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  #1 (permalink)  
Old Mon Oct 29, 2012, 12:17am
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Time limit for NCAA field goals?

Is there a maximum amount of time that can run off the game clock on NCAA field goal plays that are "normal," meaning not blocked and returned or any of that funny business?
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Old Mon Oct 29, 2012, 02:32am
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Quote:
Originally Posted by JugglingReferee View Post
Years ago I heard that there was a standard number of seconds that could elapse on fields goals, and possibly based on distance.

Did I hear correctly, is this still true, and what are these values/distances?
Quote:
Originally Posted by Sonofanump View Post
We (NCAA) use 5 seconds at any distance.

Quote:
Originally Posted by brainbrian View Post
Is there a maximum amount of time that can run off the game clock on NCAA field goal plays that are "normal," meaning not blocked and returned or any of that funny business?
Answer above; NFL field goals.
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Old Mon Oct 29, 2012, 09:16am
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Maybe a silly question but why not use the actual time from when the ball is snapped until the time the ball crosses the crossbar or goes OOB?
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Old Mon Oct 29, 2012, 04:57pm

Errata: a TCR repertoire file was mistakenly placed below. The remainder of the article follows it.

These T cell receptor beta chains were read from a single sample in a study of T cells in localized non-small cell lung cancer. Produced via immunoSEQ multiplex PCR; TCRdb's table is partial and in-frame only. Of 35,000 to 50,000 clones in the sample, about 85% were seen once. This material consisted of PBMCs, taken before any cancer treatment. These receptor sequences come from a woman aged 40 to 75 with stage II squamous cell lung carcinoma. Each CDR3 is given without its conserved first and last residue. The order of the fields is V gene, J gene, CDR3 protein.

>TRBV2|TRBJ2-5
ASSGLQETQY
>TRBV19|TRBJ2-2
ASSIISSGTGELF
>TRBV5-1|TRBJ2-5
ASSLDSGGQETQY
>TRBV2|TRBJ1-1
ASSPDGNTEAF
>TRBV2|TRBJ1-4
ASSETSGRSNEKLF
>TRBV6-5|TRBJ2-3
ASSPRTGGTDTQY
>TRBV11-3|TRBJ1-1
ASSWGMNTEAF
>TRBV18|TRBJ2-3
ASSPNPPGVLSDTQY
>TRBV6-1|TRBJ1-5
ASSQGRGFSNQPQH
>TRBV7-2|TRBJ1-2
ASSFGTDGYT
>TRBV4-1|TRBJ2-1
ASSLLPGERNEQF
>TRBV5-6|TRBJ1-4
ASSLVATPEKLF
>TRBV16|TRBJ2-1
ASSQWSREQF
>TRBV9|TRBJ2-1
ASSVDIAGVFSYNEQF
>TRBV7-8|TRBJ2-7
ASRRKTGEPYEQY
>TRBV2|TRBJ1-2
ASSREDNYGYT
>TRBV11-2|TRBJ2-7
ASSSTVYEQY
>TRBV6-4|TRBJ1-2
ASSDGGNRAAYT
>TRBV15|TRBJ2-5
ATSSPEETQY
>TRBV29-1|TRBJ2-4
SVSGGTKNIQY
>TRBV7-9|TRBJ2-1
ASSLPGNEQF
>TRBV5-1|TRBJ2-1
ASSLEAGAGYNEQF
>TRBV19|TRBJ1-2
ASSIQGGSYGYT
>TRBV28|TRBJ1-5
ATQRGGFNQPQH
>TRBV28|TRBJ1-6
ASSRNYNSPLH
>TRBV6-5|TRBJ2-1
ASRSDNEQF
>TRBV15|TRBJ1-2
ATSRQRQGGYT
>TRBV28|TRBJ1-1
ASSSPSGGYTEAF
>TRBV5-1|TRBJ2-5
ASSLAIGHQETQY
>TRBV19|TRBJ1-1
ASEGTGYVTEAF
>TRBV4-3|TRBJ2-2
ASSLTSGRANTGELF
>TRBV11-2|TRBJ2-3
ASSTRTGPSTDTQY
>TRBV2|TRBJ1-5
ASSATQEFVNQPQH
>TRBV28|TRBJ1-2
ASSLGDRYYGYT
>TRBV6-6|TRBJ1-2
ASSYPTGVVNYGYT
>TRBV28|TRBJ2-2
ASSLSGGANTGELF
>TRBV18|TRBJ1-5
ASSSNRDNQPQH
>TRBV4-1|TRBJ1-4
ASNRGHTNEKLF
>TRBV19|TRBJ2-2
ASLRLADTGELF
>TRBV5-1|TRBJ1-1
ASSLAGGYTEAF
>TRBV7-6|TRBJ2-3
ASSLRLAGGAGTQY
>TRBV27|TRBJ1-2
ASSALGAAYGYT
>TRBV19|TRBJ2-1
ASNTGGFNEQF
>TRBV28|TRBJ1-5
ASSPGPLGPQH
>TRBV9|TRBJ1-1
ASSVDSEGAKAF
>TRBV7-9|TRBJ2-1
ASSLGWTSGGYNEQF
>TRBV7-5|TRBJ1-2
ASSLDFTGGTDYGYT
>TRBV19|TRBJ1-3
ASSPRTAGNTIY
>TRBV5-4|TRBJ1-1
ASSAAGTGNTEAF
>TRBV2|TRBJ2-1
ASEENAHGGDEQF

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Originally Posted by voiceoflg View Post
Maybe a silly question but why not use the actual time from when the ball is snapped until the time the ball crosses the crossbar or goes OOB?
We're not playing Madden 20-whatever. So the clock operator doesn't have an electrical signal to know when the precise moment is that he should flip the switch.
Even though it's not codified, it's good to know, for strategic planning at a part of the game when literally, every second counts, what expectations exist. It's well known that a second or two will tick off the clock when a dead ball occurs due to an incomplete pass, score, etc. occurs. And "normal" field goals do have a predictable flight time.
If the losing coach sees that 46 seconds are on the clock when the 3rd down play ends, he can expect to receive a kickoff. With 45 seconds, he knows to take risks on the field goal... and all those other minutia.
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Old Mon Oct 29, 2012, 07:55pm
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Originally Posted by jchamp View Post
We're not playing Madden 20-whatever. So the clock operator doesn't have an electrical signal to know when the precise moment is that he should flip the switch.
Why can't he stop it on the whistle, like he does any other time?
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Old Tue Oct 30, 2012, 01:51pm
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Originally Posted by BktBallRef View Post
Why can't he stop it on the whistle, like he does any other time?